So much of what we discuss as it pertains to corporate learning and development and more specifically eLearning, has to do with the business and technical aspects, but there’s one area that while it isn’t necessarily technical still leaves a big question mark for many training developers – how to use humor.
Humor is one of those tricky elements of corporate and organization learning. It’s a good tool to utilize because it can humanize otherwise dull and boring eLearning, thereby making it more effective.
On the other hand, however, it can really backfire, leading employees to feel turned off by the content and like it’s trying too hard which may actually decrease engagement.
So how do you find that right balance and use humor in a way that’s appropriate for corporate L&D?
- Don’t let humor take center stage. Yes, you want your content to be engaging, but ultimately the goal of training and developing your employees is just that – it’s not to entertain them. While you can throw in some humor if it seems appropriate, don’t let it consume you in the design and creation of your multimedia learning content. It’s best to put a little in if it feels natural, but don’t become overly concerned with making sure your content is funny.
- Be aware of your audience. Some people aren’t going to find certain humor funny, so consider your audience when you’re developing content. Your audience may come from varying ethnic, racial, geographic or generational backgrounds and if you have a very broad audience, the humor may be best left out altogether. Humor can tend to work best for a more homogenous eLearning audience, because they’re likely to share at least some of the cultural similarities necessary to find humor in particular elements.
- Rather than trying to create a stand-up routine, often humor can be most effective when it’s utilized in the form of a scenario or a story. When we think of humor in training and development it can conjure images of a traditional classroom instructor trying to warm learners up with a bit of a comedy show that generally falls flat. Instead, use humor more subtly when you’re telling stories or creating context. This is a great way to make your content feel more human and also capture the attention of your learners without making it seem like you’re trying too hard. You can draw from your own personal experiences, or speak to co-workers about experiences they might want to share when you’re developing this kind of content. This is also an important tip because it makes learners feel like the humor is actually directly related to what they’re expected to learn – humor that seems excessive or unrelated can actually frustrate learners because it seems like their time is being wasted.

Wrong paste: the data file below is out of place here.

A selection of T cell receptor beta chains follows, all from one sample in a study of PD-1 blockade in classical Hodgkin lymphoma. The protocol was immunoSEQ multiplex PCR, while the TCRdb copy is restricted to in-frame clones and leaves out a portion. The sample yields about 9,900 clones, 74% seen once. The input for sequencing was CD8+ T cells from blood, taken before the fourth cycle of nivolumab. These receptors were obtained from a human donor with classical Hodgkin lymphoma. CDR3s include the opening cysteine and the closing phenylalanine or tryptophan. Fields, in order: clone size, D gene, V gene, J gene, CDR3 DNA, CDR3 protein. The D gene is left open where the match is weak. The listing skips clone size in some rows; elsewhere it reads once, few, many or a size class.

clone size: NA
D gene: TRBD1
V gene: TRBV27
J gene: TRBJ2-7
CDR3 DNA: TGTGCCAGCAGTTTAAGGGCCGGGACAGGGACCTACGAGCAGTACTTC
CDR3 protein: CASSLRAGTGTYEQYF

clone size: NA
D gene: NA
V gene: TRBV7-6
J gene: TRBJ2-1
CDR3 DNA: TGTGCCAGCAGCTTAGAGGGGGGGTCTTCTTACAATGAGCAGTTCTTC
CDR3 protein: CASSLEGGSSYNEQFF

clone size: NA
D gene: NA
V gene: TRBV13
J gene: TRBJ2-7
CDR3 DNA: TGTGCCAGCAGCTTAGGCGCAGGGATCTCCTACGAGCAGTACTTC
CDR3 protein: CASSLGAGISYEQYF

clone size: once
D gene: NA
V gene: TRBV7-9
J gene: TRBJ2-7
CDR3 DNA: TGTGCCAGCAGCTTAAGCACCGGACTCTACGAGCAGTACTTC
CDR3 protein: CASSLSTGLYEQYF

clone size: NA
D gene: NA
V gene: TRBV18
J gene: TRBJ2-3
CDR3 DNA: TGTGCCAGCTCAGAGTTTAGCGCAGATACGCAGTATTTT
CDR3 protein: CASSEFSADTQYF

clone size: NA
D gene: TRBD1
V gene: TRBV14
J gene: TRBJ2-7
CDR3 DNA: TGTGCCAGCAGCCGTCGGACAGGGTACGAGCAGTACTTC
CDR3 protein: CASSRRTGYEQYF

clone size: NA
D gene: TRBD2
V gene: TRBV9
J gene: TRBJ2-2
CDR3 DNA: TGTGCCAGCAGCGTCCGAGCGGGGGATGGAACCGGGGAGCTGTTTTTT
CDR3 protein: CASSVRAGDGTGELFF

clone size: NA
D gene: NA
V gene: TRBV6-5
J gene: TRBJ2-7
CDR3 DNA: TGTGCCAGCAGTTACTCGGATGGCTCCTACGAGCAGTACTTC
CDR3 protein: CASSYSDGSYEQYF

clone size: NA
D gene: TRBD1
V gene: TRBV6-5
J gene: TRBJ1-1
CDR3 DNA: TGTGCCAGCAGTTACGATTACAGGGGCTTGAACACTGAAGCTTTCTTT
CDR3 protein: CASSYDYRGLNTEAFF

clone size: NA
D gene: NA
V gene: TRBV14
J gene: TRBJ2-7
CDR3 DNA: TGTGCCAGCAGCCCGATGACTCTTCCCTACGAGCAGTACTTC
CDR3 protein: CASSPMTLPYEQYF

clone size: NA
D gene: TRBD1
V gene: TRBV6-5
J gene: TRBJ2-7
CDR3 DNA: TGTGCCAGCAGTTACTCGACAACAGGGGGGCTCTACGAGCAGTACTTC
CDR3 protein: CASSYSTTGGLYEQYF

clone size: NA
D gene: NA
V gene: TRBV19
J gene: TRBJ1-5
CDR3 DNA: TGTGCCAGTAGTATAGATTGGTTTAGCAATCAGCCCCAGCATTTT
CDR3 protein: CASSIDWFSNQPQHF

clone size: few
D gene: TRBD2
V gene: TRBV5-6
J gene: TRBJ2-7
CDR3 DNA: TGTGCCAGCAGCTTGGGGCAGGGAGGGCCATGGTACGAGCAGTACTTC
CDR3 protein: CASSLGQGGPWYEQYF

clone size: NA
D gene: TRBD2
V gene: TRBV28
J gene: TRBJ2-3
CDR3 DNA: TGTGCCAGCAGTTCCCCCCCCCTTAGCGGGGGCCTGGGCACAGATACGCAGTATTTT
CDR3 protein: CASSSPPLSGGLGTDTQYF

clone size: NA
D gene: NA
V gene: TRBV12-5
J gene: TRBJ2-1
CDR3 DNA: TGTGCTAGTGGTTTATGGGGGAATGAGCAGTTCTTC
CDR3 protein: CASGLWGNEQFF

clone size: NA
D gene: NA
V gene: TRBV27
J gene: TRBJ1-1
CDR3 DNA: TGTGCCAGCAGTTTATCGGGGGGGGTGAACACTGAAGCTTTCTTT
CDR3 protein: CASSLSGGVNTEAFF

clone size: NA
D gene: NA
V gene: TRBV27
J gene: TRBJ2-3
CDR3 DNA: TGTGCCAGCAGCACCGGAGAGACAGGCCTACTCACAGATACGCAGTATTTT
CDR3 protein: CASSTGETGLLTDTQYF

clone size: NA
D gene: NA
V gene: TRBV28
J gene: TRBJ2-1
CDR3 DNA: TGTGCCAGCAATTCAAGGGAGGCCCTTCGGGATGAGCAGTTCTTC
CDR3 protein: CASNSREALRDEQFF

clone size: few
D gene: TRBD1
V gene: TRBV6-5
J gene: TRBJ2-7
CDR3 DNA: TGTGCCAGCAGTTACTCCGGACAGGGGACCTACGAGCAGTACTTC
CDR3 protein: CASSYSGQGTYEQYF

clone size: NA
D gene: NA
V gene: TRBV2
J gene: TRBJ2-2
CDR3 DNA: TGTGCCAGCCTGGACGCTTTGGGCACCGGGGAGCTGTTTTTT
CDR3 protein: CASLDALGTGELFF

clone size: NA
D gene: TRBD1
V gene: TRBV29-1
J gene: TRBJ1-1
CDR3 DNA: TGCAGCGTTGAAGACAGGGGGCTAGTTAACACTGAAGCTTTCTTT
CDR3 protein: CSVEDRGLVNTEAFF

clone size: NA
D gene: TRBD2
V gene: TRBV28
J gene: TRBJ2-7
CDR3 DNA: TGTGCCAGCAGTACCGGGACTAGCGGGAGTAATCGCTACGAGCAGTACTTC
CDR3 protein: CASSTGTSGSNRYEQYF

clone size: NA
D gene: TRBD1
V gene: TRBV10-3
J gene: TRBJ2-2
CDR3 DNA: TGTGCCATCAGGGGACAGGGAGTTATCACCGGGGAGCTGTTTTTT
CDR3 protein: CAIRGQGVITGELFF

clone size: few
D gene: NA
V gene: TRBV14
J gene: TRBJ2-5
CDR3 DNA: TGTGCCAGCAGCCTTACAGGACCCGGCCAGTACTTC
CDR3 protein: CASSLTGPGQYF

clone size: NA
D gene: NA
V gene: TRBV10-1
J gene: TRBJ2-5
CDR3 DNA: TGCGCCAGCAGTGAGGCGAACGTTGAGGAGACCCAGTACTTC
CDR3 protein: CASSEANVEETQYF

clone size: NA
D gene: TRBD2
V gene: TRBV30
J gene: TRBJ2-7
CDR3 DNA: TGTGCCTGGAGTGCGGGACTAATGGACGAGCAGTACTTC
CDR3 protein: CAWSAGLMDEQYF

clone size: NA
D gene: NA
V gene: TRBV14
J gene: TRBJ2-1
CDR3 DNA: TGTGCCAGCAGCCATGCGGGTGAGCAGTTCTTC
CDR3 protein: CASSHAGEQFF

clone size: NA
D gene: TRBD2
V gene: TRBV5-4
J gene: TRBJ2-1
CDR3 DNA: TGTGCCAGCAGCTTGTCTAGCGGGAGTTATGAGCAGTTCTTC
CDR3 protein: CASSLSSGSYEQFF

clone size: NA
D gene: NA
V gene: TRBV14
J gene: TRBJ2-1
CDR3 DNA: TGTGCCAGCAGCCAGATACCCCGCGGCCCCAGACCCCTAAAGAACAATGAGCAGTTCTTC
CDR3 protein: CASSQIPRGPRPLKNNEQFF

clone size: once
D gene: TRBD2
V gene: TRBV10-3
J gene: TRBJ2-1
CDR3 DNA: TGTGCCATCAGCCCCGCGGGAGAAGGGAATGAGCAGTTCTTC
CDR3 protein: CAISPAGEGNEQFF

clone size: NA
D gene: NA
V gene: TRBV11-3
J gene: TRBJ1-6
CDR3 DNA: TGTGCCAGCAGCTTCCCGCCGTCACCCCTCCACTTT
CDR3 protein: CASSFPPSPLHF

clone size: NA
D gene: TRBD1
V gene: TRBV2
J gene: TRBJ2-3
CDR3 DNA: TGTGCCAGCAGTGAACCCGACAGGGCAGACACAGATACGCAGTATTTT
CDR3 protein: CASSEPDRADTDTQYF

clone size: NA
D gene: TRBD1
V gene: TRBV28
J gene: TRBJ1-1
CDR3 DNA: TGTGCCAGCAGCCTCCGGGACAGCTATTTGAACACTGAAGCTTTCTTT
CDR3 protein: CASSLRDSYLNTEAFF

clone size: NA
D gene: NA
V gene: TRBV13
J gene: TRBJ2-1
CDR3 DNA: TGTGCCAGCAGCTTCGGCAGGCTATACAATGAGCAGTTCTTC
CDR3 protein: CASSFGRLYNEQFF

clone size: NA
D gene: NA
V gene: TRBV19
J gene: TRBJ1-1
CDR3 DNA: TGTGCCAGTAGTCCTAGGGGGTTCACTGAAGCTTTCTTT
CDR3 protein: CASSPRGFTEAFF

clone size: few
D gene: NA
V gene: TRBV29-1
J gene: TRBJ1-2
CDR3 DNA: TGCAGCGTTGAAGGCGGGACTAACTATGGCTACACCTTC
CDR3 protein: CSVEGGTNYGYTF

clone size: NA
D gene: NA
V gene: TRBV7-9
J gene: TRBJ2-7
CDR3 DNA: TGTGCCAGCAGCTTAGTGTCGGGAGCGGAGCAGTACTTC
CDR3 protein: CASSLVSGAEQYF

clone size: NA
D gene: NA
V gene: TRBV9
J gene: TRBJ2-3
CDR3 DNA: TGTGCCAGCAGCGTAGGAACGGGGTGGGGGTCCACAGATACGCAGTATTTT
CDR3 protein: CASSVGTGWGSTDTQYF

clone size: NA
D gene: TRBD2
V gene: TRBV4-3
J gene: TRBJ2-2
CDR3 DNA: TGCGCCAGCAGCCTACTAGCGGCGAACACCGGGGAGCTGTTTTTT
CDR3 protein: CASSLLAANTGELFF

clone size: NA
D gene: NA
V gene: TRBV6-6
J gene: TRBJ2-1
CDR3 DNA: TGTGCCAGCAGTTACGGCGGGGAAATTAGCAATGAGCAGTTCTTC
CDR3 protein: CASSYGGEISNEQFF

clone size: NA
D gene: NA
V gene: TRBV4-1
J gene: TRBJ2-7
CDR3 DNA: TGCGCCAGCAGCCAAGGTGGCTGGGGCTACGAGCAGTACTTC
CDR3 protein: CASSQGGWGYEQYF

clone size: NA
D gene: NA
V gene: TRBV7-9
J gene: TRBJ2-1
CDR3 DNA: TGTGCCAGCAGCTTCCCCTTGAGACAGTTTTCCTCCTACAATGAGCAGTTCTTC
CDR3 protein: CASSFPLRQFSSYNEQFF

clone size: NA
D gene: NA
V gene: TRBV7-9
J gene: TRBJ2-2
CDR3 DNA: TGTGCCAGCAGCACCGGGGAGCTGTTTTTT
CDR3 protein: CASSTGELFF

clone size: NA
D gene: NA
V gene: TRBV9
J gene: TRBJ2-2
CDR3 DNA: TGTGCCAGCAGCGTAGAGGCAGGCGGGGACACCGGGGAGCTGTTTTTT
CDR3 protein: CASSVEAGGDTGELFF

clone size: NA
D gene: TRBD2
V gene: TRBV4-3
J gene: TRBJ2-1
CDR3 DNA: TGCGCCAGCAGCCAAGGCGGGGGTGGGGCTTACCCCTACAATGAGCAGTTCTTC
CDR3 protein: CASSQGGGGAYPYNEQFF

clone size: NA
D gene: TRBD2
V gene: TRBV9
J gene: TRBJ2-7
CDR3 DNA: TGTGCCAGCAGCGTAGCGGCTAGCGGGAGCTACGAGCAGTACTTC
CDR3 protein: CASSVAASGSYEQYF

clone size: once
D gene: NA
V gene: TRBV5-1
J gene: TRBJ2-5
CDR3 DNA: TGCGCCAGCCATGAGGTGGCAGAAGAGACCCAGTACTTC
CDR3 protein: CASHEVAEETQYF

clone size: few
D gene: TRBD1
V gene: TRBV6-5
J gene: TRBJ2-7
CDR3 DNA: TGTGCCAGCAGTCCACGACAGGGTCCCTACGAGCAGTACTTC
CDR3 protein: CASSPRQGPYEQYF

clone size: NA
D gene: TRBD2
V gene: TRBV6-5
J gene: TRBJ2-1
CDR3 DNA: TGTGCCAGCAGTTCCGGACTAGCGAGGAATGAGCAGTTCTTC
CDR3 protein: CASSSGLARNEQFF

- Have someone objective review your training content. You want to run it by another audience before presenting it to your learners. This is important to ensure content is concise and effective, but a third-party can also help you eliminate humor that doesn’t work with the tone of your eLearning or could even be offensive.
- Finally, the last big rule of utilizing humor in your learning and development is this: if there’s doubt, leave it out. If you have even a slight nagging feeling that your humor may not go over well, it’s best to just eliminate it. Whenever you’re creating training and development coursework, the best thing you can do is focus on meeting business and performance goals. If humor works along that path, great. If it doesn’t, it’s okay. You can find other ways to humanize your content, like using concise, conversational language and keeping information brief and to-the-point.
Do you use humor in your training content? If so, what are your tips for keeping it from falling flat?
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